Since thousands of people in Lebanon do not have social security or private health insurance, public health care is often the only option for the chronically ill.
To support vulnerable communities, the Lebanese Ministry of Health established the Chronic Drug Distribution Center 25 years ago. The ability of the center to serve people depends on the availability of medicines and funds. Unfortunately, there are often shortages in both. Anera recently delivered a shipment of essential lung cancer medicines that were donated by its trusted partner, Americares, and distributed through local partner YMCA.
“Around 14,500 patients use the center each month, including Lebanese citizens, Syrian refugees, and patients of other nationalities,” says Dr. Tony Harb, director of the center. “We offer patients vital medicines for various chronic diseases, like cancer, infectious diseases, and neurological disorders.”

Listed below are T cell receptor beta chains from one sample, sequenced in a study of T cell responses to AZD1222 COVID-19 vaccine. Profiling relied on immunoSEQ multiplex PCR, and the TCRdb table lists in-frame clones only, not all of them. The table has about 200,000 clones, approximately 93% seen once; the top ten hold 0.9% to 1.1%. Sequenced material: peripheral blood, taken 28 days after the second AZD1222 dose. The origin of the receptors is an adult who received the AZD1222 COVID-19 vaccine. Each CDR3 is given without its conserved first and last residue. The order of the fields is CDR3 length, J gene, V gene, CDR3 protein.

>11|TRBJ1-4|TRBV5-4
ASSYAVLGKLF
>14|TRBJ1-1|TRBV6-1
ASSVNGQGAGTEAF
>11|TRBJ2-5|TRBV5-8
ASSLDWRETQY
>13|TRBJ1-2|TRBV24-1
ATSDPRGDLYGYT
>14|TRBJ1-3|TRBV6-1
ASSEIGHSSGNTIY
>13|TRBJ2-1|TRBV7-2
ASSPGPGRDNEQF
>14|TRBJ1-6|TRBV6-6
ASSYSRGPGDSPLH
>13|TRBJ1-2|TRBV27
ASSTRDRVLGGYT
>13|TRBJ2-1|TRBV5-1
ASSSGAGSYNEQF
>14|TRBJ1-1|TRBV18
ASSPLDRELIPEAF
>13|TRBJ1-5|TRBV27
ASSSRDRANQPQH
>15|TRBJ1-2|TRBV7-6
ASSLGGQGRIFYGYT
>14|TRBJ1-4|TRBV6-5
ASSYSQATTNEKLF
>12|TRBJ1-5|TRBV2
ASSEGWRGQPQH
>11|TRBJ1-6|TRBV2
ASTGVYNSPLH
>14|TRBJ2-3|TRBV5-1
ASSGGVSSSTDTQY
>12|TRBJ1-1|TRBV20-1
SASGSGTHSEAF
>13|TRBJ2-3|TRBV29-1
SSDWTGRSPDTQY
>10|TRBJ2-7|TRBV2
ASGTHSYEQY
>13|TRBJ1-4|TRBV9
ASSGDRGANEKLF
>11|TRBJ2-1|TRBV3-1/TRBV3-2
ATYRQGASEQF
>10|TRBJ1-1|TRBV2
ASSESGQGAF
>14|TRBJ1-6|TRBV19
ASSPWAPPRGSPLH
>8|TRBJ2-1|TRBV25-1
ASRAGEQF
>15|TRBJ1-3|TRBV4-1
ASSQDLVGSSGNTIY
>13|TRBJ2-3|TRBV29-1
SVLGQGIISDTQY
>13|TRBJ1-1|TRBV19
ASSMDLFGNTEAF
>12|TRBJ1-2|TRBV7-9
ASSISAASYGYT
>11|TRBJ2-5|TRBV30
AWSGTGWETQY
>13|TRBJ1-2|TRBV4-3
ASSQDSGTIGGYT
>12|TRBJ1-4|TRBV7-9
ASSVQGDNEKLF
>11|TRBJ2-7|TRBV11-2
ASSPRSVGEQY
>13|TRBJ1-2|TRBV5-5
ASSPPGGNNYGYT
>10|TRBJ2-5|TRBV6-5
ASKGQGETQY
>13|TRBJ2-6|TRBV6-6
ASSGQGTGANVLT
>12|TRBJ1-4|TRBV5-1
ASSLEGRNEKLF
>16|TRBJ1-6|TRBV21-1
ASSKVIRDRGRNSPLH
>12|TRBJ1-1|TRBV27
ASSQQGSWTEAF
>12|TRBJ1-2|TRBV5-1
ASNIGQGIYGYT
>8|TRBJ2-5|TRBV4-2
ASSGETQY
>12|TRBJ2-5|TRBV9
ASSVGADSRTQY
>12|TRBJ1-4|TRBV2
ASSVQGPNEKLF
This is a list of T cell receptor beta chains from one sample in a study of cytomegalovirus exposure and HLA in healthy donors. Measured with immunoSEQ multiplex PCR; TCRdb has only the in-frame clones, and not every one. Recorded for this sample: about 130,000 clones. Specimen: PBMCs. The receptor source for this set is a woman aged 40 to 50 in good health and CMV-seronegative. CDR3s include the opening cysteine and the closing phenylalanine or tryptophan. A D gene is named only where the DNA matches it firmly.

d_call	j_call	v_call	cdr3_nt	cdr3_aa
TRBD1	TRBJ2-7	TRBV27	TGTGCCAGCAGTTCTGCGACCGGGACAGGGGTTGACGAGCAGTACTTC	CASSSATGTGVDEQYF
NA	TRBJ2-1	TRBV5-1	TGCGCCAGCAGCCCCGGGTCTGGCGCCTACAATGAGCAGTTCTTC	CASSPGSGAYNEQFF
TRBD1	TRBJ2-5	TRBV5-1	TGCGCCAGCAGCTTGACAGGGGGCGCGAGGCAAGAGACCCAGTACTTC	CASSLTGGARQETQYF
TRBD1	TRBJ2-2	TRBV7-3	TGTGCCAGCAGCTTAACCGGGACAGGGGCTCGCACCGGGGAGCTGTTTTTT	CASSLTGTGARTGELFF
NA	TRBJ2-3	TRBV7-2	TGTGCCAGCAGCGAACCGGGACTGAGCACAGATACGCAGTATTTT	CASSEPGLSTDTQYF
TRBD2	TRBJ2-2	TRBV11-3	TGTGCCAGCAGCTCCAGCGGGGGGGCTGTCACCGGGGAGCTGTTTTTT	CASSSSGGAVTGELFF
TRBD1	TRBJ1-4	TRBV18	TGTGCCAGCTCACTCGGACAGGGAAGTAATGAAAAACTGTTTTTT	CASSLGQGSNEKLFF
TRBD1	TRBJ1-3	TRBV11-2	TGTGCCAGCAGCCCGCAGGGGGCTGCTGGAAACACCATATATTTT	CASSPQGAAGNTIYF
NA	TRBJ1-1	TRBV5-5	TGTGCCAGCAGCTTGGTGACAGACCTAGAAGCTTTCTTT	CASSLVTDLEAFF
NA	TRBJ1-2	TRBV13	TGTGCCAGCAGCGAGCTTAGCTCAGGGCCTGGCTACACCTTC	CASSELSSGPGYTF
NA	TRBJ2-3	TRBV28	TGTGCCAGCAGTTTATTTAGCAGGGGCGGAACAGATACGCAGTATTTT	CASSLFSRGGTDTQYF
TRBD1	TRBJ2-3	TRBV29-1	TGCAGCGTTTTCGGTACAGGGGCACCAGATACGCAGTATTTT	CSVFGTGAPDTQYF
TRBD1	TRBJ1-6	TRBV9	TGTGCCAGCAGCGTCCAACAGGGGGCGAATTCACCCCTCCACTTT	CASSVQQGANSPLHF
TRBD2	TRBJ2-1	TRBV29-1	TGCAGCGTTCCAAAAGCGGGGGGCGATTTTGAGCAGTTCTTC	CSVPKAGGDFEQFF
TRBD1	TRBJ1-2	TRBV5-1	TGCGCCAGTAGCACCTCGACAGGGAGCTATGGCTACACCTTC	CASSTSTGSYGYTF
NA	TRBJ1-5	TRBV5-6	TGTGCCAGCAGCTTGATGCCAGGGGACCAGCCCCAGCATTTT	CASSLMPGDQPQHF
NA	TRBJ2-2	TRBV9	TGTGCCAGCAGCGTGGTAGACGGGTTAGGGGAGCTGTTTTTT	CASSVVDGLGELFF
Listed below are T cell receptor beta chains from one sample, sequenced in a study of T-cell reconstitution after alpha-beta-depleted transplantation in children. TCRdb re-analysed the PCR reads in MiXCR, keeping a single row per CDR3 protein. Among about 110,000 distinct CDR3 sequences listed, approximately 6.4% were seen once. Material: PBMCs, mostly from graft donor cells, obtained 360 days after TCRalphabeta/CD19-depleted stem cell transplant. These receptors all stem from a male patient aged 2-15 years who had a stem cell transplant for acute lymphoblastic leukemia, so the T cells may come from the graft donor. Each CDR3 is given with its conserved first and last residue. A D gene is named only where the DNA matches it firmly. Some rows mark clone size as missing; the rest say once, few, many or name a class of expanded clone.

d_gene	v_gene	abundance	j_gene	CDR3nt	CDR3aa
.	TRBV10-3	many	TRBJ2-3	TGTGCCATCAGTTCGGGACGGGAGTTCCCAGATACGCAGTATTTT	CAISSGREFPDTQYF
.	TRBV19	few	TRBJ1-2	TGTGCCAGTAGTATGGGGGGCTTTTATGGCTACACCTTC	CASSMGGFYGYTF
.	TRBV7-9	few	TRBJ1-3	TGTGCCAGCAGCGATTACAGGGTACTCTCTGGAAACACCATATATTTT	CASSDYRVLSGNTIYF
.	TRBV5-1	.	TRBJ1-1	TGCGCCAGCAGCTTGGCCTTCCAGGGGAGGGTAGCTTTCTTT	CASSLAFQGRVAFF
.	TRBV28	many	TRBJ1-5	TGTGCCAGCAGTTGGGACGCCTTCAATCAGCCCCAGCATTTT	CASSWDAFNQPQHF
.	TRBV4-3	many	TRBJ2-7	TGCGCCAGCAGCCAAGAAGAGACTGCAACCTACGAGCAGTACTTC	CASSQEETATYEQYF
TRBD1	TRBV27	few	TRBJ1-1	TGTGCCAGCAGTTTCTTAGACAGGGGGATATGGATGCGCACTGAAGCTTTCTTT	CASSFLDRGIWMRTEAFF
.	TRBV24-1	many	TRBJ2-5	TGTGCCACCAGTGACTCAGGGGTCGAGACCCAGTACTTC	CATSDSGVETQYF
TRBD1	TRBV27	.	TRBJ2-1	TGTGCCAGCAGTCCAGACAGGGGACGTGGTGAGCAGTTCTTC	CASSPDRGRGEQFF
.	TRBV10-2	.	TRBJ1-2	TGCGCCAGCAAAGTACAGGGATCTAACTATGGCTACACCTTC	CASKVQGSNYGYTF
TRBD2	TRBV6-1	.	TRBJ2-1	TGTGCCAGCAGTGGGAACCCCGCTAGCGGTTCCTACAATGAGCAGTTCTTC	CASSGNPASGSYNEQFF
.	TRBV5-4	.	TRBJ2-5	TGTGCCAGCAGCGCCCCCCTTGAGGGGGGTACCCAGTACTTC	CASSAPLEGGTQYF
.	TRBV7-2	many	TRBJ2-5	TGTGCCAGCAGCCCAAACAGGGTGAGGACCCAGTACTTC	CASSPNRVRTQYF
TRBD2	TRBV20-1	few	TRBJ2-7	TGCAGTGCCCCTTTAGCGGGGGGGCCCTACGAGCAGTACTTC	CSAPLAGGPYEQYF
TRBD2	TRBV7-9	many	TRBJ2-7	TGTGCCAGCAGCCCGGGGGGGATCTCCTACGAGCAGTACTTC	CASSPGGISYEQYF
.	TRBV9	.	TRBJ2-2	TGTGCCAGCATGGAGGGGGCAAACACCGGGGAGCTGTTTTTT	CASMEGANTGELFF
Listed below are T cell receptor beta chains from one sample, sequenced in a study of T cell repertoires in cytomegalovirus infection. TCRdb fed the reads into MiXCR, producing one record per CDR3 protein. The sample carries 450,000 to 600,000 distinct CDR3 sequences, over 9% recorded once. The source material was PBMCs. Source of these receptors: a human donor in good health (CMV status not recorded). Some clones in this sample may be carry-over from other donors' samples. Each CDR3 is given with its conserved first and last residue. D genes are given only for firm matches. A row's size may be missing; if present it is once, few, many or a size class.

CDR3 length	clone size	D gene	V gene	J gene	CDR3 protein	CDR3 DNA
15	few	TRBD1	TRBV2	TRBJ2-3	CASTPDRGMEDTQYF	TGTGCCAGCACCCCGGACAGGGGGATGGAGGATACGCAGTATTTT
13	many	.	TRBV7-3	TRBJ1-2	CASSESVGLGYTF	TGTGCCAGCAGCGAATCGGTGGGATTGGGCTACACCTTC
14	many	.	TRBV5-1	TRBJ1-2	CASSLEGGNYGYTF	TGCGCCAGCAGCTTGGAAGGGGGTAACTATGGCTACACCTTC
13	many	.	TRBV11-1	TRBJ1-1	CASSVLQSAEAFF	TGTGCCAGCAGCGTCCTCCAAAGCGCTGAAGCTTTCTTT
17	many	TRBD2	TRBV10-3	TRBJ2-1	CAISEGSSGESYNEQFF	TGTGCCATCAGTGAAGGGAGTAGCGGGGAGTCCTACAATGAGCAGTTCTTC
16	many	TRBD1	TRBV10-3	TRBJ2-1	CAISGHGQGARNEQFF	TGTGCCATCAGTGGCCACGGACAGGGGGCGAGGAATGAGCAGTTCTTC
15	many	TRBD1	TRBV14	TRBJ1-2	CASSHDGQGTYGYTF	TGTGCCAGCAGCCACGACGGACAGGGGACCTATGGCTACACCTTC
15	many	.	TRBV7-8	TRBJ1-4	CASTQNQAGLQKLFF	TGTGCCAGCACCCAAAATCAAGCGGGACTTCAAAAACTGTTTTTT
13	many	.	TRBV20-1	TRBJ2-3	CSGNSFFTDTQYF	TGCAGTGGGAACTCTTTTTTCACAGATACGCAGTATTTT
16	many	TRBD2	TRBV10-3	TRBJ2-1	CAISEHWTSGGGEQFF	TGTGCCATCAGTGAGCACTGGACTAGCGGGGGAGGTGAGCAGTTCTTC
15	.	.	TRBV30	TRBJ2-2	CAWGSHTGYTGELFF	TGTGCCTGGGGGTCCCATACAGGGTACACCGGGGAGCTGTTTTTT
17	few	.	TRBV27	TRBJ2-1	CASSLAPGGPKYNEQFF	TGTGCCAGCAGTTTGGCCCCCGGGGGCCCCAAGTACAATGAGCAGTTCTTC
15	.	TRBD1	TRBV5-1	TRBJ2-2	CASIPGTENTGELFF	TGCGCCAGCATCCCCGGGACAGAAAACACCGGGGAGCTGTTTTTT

In 2014, more than 30 percent of cancer-related deaths in Lebanon were caused by cancers of the trachea, bronchus or lung, according to the World Health Organization. “Lung cancer is of the top three most prevalent cancers in Lebanon,” adds Dr. Harb.
“The price of a single dose of the medicine Afatinib is about $2,570, which is unaffordable for the vast majority of patients who visit the center,” he says. “If the patient reacts positively to Afatinib, we can provide them with three to six boxes.”
Afatinib limits the spreading of cancerous tumors in the lungs, and increases a patient’s chance of disease-free survival, explains Dr. Harb. “There is often a shortage of such medicines, especially costly ones like those for cancer and communicable diseases,” says Dr. Harb. “This is why these kinds of donations are much appreciated, both by staff and by the patients who get relief and a reprieve from their cancer.”